> ? }
>
> ? void thread_2()
> ? {
> ? ? ? if(ready.load(std::memory_order_relaxed))
> ? ? ? {
> ? ? ? ? ? // these lines can't be reordered
> ? ? ? ? ? std::atomic_thread_fence(std::memory_order_acquire );
> ? ? ? ? ? std::cout<<"data="<<data<<std::endl;
> ? ? ? }
> ? }
>
> The effect is that thread 2 does not touch data if thread 1
> is not ready with it. So access to non-atomic "data" is safe, synchronized
> and no data race is possible.


Yep, this is a very basic stuff as for memory ordering in C++. Sorry,
do not see a relation to the discussed problem.

Regards, Michael
 
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Luca Risolia
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      04-04-2013
On 04/04/2013 03:49, Michael Podolsky wrote:
> On Apr 3, 12:53 pm, Alexander Terekhov <(E-Mail Removed)> wrote:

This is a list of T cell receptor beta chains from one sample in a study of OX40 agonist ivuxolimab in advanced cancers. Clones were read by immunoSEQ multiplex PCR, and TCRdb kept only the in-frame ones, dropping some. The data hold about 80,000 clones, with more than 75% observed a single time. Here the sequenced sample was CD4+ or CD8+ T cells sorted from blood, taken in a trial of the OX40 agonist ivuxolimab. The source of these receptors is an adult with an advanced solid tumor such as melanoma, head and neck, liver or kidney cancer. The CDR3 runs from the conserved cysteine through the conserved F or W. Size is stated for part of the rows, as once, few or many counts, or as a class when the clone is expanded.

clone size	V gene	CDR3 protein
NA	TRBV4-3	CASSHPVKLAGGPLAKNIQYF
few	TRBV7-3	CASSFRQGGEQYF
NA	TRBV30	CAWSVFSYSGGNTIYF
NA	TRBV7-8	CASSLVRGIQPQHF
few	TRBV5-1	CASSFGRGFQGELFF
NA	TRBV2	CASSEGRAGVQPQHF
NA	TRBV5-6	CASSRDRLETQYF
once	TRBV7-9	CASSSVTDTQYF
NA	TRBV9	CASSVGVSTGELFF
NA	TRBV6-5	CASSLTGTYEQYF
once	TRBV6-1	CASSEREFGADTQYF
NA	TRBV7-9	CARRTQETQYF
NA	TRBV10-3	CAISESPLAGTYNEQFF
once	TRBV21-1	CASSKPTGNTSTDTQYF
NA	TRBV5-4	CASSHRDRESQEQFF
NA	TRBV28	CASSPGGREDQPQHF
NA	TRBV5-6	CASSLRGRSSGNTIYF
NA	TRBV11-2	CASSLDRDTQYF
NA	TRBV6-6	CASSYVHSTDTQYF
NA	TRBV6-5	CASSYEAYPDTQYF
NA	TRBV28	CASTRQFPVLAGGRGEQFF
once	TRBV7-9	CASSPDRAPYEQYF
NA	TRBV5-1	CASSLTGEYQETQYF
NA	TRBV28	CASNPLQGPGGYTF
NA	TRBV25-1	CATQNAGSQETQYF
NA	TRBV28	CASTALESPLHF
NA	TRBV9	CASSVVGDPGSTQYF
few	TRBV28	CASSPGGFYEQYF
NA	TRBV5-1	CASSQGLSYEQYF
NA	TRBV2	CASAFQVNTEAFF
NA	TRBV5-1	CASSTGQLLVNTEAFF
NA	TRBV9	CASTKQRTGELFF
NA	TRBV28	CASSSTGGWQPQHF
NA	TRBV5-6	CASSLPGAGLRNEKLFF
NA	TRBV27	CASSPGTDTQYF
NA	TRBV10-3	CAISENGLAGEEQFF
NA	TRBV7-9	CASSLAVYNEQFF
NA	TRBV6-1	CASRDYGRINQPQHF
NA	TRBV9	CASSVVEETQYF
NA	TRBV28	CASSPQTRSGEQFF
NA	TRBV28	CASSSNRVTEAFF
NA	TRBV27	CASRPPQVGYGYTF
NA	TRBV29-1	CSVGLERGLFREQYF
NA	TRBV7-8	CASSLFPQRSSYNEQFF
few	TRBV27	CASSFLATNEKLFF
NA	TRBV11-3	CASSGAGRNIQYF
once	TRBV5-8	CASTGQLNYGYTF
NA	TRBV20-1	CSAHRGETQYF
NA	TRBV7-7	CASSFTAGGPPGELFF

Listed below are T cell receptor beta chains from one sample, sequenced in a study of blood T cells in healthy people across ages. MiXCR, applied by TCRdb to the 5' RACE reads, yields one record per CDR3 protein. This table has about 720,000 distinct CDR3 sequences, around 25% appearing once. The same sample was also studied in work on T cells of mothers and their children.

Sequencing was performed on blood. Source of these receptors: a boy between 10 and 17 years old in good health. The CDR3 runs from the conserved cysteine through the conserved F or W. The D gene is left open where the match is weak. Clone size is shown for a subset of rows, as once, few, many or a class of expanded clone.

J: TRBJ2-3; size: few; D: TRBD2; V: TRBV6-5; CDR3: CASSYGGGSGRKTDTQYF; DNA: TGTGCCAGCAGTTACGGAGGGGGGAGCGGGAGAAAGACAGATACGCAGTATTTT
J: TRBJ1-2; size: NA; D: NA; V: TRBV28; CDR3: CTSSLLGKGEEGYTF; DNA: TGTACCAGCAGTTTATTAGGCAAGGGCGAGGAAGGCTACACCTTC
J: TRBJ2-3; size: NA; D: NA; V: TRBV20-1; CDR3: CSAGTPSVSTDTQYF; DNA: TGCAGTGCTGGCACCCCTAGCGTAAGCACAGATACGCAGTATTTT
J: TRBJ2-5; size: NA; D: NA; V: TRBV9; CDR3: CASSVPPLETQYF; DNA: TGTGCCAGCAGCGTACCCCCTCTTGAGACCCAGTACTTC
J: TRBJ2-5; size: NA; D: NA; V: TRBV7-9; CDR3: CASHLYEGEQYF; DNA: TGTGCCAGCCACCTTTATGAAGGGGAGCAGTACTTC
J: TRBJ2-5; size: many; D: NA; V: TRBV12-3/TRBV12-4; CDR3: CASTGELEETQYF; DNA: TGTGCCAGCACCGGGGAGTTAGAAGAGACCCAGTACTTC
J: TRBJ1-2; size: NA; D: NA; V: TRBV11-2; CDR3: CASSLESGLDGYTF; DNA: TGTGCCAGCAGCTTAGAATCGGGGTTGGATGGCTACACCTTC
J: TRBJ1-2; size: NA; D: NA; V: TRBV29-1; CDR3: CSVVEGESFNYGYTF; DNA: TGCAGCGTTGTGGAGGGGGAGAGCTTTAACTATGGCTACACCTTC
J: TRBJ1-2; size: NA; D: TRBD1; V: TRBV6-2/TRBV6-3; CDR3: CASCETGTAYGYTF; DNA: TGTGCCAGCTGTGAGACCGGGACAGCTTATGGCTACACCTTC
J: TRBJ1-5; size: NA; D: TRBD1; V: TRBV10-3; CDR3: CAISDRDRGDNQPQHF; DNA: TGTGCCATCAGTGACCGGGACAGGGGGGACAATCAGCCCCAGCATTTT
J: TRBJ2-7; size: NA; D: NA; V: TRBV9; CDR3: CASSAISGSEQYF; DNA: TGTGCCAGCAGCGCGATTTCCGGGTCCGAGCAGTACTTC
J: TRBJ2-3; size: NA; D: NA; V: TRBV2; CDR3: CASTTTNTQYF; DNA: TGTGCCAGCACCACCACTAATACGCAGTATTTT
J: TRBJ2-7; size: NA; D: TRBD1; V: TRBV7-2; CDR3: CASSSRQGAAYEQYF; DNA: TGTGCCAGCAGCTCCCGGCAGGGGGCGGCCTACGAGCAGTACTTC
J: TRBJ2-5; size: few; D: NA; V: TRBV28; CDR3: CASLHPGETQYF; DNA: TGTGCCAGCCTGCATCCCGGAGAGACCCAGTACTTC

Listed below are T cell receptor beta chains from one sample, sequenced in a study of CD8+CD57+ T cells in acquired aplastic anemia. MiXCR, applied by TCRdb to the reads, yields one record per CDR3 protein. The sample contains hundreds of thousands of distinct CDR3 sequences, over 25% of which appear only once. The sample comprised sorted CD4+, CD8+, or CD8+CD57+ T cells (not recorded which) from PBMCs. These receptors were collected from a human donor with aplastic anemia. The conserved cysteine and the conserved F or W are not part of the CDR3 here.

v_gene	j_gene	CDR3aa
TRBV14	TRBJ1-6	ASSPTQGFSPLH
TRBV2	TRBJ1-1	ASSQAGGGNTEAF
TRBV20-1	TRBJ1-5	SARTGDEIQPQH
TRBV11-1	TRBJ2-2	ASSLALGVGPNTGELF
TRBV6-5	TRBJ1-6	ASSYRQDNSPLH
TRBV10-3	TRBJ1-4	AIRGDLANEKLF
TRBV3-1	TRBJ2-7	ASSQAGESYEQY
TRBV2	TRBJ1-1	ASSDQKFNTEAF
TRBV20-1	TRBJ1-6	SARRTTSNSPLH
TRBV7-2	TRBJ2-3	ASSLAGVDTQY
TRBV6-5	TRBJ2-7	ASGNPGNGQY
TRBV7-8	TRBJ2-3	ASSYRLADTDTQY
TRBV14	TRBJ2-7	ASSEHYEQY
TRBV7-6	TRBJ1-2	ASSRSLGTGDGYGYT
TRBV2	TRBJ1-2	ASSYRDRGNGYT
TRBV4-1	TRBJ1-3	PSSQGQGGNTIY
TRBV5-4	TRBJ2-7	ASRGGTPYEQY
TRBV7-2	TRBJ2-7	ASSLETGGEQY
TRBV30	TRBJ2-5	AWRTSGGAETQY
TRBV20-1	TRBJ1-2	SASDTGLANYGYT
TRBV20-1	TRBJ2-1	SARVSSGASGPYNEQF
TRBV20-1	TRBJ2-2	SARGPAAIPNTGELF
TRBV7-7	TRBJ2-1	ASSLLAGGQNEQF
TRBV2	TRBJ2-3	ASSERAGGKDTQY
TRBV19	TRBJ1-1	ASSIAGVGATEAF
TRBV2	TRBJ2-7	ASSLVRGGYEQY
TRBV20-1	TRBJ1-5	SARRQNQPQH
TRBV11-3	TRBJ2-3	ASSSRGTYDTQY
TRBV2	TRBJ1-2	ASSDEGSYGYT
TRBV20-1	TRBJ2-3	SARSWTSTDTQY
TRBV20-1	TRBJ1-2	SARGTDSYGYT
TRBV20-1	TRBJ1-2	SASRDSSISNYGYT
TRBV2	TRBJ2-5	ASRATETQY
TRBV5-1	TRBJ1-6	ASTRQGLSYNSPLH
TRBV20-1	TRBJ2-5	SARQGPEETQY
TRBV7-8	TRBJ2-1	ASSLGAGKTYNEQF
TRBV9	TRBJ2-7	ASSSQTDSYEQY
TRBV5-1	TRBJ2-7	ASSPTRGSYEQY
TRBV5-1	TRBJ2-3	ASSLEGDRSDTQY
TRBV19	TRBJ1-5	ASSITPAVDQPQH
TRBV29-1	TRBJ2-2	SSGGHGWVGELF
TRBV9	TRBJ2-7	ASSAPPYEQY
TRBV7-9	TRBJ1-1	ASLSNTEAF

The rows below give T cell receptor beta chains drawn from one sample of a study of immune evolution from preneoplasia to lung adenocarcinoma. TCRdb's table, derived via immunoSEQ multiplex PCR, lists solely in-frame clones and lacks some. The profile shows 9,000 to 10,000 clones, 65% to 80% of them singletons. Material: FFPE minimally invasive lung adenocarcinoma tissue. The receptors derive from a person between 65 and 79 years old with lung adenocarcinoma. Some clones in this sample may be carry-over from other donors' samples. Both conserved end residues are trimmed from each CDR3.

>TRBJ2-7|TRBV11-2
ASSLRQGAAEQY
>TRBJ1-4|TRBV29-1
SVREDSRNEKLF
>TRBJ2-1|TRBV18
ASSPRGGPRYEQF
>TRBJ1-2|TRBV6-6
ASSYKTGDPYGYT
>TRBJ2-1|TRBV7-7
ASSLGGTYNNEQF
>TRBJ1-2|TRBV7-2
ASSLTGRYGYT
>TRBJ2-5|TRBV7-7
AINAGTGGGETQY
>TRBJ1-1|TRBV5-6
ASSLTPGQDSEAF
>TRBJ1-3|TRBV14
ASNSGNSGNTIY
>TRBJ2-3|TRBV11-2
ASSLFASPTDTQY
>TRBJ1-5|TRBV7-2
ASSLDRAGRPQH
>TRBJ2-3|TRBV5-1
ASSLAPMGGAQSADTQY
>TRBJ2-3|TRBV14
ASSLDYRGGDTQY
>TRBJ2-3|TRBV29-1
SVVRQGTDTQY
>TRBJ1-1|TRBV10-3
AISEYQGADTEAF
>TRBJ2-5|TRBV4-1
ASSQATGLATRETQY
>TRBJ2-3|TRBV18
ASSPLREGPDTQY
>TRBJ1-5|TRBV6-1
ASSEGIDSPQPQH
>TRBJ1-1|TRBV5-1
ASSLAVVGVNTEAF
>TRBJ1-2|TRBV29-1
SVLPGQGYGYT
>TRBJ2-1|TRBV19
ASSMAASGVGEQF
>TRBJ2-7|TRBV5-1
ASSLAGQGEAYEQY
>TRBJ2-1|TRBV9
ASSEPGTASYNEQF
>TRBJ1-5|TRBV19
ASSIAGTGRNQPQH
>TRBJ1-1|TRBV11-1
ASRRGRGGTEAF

>> Michael Podolsky wrote:

>
>>> 2. I then should ask the question: which part of the standard prevents
>>> lock() and unlock() operations on DIFFERENT mutexes to be reorered,
>>> i.e. what prevents the following sequence:

>>
>>> m1.lock();
>>> m1.unlock();
>>> m2.lock();
>>> m2.unlock();

>>
>>> to be compiled into:

>>
>>> m1.lock();
>>> m2.lock();
>>> m1.unlock();
>>> m2.unlock();


> trylock() in C++11 may spuriously fail, we all know about it, yet
> pretending it is not, i.e. supposing your testing assertions are
> meaningful, I wonder how to compile this code (hardware reordering
> optimizations apart) to allow it to release m1 late and still not to
> deadlock. Do you mean something in the following style:
>
>
> m1.lock();
> // m1 critical section
> bool succeeded = m2.try_lock();
> m1.unlock();
>
> if(!succeeded)
> m2.lock();
> // m2 critical secion
> m2.unlock();
>
> BTW, do you have by change any idea about my original question? Say,
> about reordering in:
>
> atomic1.store(0, memory_order_release);
>
> while( atomic2.exchange(1, memory_order_acquire) ){;}


The statement after the store can be placed before the store itself and
the statement before the while loop can be placed after the loop:
basically, the compiler is allowed to swap the statements. The only